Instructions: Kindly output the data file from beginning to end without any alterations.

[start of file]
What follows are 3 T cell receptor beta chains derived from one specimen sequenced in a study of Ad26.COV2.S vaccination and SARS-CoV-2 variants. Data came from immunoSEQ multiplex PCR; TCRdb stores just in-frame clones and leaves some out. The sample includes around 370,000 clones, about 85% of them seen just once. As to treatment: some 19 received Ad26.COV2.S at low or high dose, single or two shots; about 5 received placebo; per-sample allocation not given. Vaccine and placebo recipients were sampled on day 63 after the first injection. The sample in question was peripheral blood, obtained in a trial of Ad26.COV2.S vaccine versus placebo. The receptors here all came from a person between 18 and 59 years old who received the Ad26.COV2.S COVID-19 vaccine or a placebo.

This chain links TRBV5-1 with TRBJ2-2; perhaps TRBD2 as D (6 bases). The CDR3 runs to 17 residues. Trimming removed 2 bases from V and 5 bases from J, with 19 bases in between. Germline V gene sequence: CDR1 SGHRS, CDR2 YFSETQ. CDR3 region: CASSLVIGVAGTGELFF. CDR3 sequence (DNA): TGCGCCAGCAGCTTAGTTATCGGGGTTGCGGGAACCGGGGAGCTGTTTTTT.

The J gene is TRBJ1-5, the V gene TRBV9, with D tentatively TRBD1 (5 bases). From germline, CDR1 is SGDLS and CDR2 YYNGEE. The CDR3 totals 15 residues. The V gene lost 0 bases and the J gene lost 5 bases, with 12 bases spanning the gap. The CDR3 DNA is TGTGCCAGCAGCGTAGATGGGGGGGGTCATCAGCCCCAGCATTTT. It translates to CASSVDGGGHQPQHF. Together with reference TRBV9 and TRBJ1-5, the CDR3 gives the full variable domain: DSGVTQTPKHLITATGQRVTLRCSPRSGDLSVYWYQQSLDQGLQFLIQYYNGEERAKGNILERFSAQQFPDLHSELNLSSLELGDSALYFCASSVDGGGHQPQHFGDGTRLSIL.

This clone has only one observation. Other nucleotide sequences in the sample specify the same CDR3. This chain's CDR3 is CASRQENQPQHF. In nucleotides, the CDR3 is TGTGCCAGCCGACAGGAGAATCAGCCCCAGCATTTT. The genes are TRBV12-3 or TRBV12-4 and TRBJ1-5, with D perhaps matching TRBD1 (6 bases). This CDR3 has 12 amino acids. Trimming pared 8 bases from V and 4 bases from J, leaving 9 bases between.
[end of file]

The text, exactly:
What follows are 3 T cell receptor beta chains derived from one specimen sequenced in a study of Ad26.COV2.S vaccination and SARS-CoV-2 variants. Data came from immunoSEQ multiplex PCR; TCRdb stores just in-frame clones and leaves some out. The sample includes around 370,000 clones, about 85% of them seen just once. As to treatment: some 19 received Ad26.COV2.S at low or high dose, single or two shots; about 5 received placebo; per-sample allocation not given. Vaccine and placebo recipients were sampled on day 63 after the first injection. The sample in question was peripheral blood, obtained in a trial of Ad26.COV2.S vaccine versus placebo. The receptors here all came from a person between 18 and 59 years old who received the Ad26.COV2.S COVID-19 vaccine or a placebo.

This chain links TRBV5-1 with TRBJ2-2; perhaps TRBD2 as D (6 bases). The CDR3 runs to 17 residues. Trimming removed 2 bases from V and 5 bases from J, with 19 bases in between. Germline V gene sequence: CDR1 SGHRS, CDR2 YFSETQ. CDR3 region: CASSLVIGVAGTGELFF. CDR3 sequence (DNA): TGCGCCAGCAGCTTAGTTATCGGGGTTGCGGGAACCGGGGAGCTGTTTTTT.

The J gene is TRBJ1-5, the V gene TRBV9, with D tentatively TRBD1 (5 bases). From germline, CDR1 is SGDLS and CDR2 YYNGEE. The CDR3 totals 15 residues. The V gene lost 0 bases and the J gene lost 5 bases, with 12 bases spanning the gap. The CDR3 DNA is TGTGCCAGCAGCGTAGATGGGGGGGGTCATCAGCCCCAGCATTTT. It translates to CASSVDGGGHQPQHF. Together with reference TRBV9 and TRBJ1-5, the CDR3 gives the full variable domain: DSGVTQTPKHLITATGQRVTLRCSPRSGDLSVYWYQQSLDQGLQFLIQYYNGEERAKGNILERFSAQQFPDLHSELNLSSLELGDSALYFCASSVDGGGHQPQHFGDGTRLSIL.

This clone has only one observation. Other nucleotide sequences in the sample specify the same CDR3. This chain's CDR3 is CASRQENQPQHF. In nucleotides, the CDR3 is TGTGCCAGCCGACAGGAGAATCAGCCCCAGCATTTT. The genes are TRBV12-3 or TRBV12-4 and TRBJ1-5, with D perhaps matching TRBD1 (6 bases). This CDR3 has 12 amino acids. Trimming pared 8 bases from V and 4 bases from J, leaving 9 bases between.